Józef Robakowski’s retrospective “Der Linie Nach” showing at ?AK | BRANICKA Gallery is a fascinating look at a major artist’s repeated investigations into an artistic fundamental: the line. Reading between them, weaving them, projecting them or dissecting them – this collection from the iconic ’60s avant-gardist artist presents us with an intriguing line-up of linear exploration.
Throughout his decades long career, this simple motif has reappeared across different media and with a range of different but related focuses. The main ideas behind much of his work directly relate to his experiences as an artist during repressive Communist-era Poland. While much of his filmed work consists of playful forays into the rhythm and freedom of lines, there is also a strong sense of a “real cinema” – a reaction against the professional film environment that he saw as having fallen prey to the perversions of state administration.
“The moment finally came, in around 1975, when we had to bid farewell to all of socialist cinematography. Then we, workshoppers, were the only ones left, a ‘cinema of broad horizons,’ made at our own expense.” – Józef Robakowski
Robakowski’s work beathes a simplicity and elegance that is visually striking and also meditative. One work sees a series of rectangular papers jaggedly stuck together, in order to follow the course of a line that pierces each section. A glow of white outlines this thread, but it’s surrounded by black. It made me think of a brainwave, an idea being born and forging a path through darkness. On another wall, a single panel of this work is repeated, standing alone, suggesting a defiant individual escaped from the collective.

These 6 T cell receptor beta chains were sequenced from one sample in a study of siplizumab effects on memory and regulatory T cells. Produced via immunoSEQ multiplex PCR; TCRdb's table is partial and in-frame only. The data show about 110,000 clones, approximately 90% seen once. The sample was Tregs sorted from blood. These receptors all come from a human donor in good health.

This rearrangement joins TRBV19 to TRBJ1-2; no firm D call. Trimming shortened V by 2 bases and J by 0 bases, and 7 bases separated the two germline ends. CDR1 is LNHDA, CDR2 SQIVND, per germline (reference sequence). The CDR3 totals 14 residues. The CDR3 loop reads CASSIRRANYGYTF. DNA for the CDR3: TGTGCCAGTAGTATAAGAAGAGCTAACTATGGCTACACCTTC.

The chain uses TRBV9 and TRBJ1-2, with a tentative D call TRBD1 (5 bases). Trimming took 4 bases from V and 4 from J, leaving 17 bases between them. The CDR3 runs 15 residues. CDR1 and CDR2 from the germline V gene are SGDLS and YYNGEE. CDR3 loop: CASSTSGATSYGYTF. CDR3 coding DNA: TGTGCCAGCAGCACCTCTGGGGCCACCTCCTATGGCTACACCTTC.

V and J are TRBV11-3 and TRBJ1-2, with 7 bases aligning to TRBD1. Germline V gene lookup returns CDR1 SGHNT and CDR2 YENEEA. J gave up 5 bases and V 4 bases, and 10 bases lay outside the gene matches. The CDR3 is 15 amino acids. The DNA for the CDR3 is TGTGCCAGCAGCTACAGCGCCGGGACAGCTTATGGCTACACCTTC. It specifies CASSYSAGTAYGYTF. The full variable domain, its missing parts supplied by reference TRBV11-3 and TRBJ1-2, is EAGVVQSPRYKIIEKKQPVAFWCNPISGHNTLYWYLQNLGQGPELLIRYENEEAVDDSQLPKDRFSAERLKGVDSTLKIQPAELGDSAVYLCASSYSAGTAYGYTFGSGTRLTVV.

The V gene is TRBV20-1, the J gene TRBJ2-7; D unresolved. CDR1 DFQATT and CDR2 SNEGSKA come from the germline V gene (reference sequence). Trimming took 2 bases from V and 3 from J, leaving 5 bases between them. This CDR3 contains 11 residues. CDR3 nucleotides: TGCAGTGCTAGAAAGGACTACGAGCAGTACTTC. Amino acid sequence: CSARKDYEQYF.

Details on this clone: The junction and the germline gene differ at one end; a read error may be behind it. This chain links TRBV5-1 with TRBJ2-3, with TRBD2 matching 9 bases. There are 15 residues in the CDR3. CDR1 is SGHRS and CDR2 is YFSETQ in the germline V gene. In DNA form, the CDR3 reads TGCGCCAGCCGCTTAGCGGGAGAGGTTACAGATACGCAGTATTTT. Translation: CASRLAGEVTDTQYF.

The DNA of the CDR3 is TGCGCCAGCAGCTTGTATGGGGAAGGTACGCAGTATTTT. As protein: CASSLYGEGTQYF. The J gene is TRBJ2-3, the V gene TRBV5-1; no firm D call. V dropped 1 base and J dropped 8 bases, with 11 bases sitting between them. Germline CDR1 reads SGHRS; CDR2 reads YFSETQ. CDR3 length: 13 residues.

Erika Pinner and Katarryna Lorenc watch Robakowski’s video installation. Photo: Chris Phillips
But it’s Robakowski’s look at the building blocks of cinematography that keeps your attention: a projector stands in the center of the space, a white line scratched onto the film unspooling hypnotically in front of us. By stripping cinema back to its essentials with often childlike glee, Robakowski reclaims cinema from his oppressors. And what more symbolic way to dance around convention than to follow your own line, dancing from side to side, darting around, and avoiding the straight and narrow?
- ?AK | BRANICKA – Józef Robakowski’s “Der Linie Nach” – November 2, 2012 to January 12, 2013 [Free]
Article by Martin Shoo